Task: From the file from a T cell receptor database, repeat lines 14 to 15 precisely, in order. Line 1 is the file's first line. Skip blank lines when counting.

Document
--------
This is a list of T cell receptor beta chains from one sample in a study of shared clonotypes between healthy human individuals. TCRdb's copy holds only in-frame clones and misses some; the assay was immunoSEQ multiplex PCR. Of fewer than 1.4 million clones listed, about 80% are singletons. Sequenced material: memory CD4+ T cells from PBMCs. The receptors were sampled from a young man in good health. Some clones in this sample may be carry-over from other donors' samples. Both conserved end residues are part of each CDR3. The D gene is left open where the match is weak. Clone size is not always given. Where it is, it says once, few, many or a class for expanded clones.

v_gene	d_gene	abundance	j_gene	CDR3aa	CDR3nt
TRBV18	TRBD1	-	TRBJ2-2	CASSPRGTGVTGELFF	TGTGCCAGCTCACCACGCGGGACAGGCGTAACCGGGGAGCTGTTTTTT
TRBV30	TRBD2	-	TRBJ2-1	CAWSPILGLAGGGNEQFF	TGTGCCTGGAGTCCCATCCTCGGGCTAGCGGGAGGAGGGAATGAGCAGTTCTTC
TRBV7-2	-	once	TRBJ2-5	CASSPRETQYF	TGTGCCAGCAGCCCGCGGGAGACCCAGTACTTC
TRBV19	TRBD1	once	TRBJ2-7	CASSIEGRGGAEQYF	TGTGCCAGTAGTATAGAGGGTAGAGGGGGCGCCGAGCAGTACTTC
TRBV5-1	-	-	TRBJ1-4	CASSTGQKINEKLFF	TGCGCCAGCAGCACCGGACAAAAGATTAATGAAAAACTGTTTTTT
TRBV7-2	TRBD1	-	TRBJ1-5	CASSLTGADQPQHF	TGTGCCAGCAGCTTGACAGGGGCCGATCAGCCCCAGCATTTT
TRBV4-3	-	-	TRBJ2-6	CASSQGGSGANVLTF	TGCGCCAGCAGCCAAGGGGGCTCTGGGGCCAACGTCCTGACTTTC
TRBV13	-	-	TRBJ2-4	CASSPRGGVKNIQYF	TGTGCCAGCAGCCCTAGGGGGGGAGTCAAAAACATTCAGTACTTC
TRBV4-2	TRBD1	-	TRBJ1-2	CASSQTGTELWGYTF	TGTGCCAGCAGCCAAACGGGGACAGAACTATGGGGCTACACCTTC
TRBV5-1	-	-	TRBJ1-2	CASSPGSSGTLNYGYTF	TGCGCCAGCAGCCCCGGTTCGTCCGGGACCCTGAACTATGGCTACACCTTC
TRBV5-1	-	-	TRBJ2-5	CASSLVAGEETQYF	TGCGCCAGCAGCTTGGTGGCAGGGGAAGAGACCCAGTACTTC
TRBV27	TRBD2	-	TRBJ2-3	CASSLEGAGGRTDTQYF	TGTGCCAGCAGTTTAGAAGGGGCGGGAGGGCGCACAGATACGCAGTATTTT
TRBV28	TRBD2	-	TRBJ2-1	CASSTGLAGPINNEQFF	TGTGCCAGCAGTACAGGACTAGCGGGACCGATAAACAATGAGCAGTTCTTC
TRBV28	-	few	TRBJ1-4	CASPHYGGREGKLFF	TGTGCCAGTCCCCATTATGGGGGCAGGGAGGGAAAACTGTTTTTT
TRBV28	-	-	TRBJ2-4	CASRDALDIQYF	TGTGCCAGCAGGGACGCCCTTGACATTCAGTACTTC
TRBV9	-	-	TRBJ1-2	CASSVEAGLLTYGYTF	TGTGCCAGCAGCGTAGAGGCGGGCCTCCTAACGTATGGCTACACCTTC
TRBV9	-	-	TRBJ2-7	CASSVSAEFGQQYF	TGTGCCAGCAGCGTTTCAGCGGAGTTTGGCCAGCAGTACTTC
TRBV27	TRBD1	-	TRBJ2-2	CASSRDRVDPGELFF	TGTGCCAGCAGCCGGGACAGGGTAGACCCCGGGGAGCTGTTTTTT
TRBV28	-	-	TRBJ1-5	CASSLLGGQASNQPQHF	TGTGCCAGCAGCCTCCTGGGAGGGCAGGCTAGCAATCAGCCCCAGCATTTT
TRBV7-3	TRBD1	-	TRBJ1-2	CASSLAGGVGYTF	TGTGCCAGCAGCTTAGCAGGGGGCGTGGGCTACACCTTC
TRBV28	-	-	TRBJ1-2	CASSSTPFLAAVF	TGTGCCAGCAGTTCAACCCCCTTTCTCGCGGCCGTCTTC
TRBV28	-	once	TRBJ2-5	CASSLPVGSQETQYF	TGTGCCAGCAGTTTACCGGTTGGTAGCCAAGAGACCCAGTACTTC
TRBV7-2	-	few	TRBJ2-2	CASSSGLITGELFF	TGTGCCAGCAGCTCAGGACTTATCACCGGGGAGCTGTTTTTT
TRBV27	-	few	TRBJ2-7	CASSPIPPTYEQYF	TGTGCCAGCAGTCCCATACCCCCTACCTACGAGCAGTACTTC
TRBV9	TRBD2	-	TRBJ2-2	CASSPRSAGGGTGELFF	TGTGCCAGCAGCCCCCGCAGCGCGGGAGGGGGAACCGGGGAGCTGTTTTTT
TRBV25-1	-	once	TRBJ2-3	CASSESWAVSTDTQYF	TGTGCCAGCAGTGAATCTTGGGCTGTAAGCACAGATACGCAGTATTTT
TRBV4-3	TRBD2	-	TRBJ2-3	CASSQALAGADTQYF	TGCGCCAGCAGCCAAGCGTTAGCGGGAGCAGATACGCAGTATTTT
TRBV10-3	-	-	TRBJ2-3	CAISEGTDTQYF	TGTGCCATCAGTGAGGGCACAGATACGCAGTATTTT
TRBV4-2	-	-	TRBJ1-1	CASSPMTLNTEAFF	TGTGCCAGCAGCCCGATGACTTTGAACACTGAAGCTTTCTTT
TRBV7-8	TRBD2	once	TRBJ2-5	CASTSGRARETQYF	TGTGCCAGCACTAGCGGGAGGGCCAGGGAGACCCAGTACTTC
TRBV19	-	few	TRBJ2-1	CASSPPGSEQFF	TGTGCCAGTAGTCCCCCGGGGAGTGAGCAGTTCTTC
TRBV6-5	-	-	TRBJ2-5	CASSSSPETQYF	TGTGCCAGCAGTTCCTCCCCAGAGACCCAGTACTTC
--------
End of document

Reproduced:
TRBV27	TRBD2	-	TRBJ2-3	CASSLEGAGGRTDTQYF	TGTGCCAGCAGTTTAGAAGGGGCGGGAGGGCGCACAGATACGCAGTATTTT
TRBV28	TRBD2	-	TRBJ2-1	CASSTGLAGPINNEQFF	TGTGCCAGCAGTACAGGACTAGCGGGACCGATAAACAATGAGCAGTTCTTC